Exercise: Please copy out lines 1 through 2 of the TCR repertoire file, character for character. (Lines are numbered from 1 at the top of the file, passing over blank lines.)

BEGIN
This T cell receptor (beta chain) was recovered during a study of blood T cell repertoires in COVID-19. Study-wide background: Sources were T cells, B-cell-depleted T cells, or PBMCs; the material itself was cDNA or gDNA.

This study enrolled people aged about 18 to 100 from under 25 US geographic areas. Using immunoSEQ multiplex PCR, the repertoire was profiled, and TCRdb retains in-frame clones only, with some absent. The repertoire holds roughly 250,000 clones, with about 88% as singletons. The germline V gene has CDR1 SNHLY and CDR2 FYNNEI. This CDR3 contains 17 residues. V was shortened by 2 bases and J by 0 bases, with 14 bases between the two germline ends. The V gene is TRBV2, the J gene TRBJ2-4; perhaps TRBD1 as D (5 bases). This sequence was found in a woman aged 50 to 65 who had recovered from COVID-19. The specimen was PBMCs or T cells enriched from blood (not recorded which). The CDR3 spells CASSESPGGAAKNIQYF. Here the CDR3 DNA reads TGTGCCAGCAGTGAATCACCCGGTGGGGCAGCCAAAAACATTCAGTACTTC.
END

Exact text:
This T cell receptor (beta chain) was recovered during a study of blood T cell repertoires in COVID-19. Study-wide background: Sources were T cells, B-cell-depleted T cells, or PBMCs; the material itself was cDNA or gDNA.

This study enrolled people aged about 18 to 100 from under 25 US geographic areas. Using immunoSEQ multiplex PCR, the repertoire was profiled, and TCRdb retains in-frame clones only, with some absent. The repertoire holds roughly 250,000 clones, with about 88% as singletons. The germline V gene has CDR1 SNHLY and CDR2 FYNNEI. This CDR3 contains 17 residues. V was shortened by 2 bases and J by 0 bases, with 14 bases between the two germline ends. The V gene is TRBV2, the J gene TRBJ2-4; perhaps TRBD1 as D (5 bases). This sequence was found in a woman aged 50 to 65 who had recovered from COVID-19. The specimen was PBMCs or T cells enriched from blood (not recorded which). The CDR3 spells CASSESPGGAAKNIQYF. Here the CDR3 DNA reads TGTGCCAGCAGTGAATCACCCGGTGGGGCAGCCAAAAACATTCAGTACTTC.